Meaning: Tsukemono vs Oshinko vs Asazuke
When it comes to Japanese pickles, I think Umeboshi plums are probably the most famous in overseas countries.
“Umeboshi (梅干し)” is referred to as pickled Ume plums or salted Ume plums in English-speaking countries, but do you know what we call pickles in general?
Tsukemono vs. Oshinko vs. Asazuke
Actually, the word Tsukemono (漬物)” refers to Japanese pickles in general. You may know this. But have you ever heard that “Oshinko (お新香)” is a synonym of Tsukemono?
In recent years, Oshinko sometimes has the same meaning as Tsukemono, though they are traditionally different in some ways.
“Tsukemono (漬物)”, literally meaning “pickled thing”, is the generic term for Japanese pickles, while Oshinko is originally a sub-category of Tsukemono.
Japanese pickles or Tsukemono are made of various ingredients such as vegetables and seafood like fish and fish roe, which are pickled with seasonings such as salt, soy sauce, sugar, vinegar, and sake lees.
Although many Japanese pickles, including “Takuan (沢庵)“, are made by fermenting foods, some types in Tsukemono are produced in a short period of time and don’t involve the fermentation process.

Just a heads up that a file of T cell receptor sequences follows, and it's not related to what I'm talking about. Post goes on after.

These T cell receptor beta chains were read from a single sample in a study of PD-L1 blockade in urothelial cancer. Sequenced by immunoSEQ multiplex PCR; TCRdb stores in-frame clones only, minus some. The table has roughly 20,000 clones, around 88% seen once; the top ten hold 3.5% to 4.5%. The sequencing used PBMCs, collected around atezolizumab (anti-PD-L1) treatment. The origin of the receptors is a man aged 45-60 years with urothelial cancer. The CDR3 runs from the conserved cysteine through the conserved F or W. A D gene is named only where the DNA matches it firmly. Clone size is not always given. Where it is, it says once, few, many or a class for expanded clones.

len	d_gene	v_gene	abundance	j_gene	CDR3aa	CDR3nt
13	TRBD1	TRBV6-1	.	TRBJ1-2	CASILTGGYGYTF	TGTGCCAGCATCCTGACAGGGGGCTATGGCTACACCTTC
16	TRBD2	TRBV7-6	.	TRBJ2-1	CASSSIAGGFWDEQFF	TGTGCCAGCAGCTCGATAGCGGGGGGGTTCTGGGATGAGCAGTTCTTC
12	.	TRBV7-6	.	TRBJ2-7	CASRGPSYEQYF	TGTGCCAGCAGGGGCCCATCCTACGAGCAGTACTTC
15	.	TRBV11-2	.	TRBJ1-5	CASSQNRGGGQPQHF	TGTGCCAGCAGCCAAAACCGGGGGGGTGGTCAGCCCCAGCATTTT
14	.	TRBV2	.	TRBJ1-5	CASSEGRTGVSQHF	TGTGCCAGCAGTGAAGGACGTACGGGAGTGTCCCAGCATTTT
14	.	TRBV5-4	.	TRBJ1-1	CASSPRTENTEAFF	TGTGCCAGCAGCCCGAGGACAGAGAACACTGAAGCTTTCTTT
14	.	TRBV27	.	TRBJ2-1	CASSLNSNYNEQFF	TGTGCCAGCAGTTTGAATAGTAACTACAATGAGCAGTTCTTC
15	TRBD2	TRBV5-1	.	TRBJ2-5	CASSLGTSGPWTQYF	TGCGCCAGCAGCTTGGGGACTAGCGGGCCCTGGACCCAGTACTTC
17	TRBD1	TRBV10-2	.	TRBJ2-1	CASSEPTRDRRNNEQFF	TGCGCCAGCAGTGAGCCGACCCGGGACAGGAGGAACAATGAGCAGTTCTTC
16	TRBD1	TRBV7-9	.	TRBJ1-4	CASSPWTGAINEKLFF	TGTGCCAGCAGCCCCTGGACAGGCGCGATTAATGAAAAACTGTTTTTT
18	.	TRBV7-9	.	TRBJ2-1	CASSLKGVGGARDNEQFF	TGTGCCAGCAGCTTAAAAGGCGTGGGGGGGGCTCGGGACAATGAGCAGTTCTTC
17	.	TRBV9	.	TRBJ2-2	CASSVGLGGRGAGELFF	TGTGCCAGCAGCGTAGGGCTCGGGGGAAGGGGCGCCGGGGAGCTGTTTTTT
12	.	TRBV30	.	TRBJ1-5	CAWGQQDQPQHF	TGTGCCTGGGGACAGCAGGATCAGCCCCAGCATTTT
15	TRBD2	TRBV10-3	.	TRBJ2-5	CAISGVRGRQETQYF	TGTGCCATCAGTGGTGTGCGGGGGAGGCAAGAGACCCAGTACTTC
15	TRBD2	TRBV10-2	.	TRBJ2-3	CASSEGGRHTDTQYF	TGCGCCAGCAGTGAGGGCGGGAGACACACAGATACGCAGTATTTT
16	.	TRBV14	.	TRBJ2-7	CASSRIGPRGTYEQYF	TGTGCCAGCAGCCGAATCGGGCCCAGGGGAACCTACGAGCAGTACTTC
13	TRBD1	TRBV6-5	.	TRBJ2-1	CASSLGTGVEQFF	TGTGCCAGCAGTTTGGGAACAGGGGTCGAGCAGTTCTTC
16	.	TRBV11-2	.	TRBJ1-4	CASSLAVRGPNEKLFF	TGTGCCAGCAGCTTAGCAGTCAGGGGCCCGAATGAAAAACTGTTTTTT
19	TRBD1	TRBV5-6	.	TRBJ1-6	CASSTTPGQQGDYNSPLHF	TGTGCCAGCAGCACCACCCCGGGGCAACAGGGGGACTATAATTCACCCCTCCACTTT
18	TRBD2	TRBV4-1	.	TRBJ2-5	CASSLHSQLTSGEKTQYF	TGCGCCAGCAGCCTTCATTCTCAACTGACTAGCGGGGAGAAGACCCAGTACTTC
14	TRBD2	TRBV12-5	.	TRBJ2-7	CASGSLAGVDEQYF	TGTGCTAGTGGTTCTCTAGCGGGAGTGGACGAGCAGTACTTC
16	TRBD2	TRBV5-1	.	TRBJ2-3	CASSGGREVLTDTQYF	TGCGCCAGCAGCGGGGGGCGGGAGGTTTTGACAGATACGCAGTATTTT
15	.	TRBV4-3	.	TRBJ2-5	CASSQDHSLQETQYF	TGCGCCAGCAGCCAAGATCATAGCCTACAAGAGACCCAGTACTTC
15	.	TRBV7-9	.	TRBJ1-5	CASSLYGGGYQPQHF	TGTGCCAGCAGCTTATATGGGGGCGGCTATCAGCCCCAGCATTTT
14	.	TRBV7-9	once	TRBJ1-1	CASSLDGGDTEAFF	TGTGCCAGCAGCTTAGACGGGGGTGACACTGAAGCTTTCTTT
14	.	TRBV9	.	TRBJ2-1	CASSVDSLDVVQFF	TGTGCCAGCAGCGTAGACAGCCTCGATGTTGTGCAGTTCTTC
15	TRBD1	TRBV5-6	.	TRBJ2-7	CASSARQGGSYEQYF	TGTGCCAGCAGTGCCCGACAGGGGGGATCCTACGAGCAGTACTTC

Oshinko (お新香) or Asazuke (浅漬け)
Oshinko is the word that originally refers to Japanese vegetable pickles made in a short time without fermenting ingredients and has the same meaning as “Asazuke (浅漬け)”.
But as mentioned above, in recent years, some people have been using the word to mean Tsukemono.
Typical vegetables prepared for Asazuke or Oshinko are cucumber, Daikon radish, and eggplant, which are nowadays often pickled in a store-bought pickling solution.
As Oshinko and Asazuke have a meaning of “fresh aroma” and “lightly pickled” respectively, the pickles retain the fresh taste and color of the vegetable.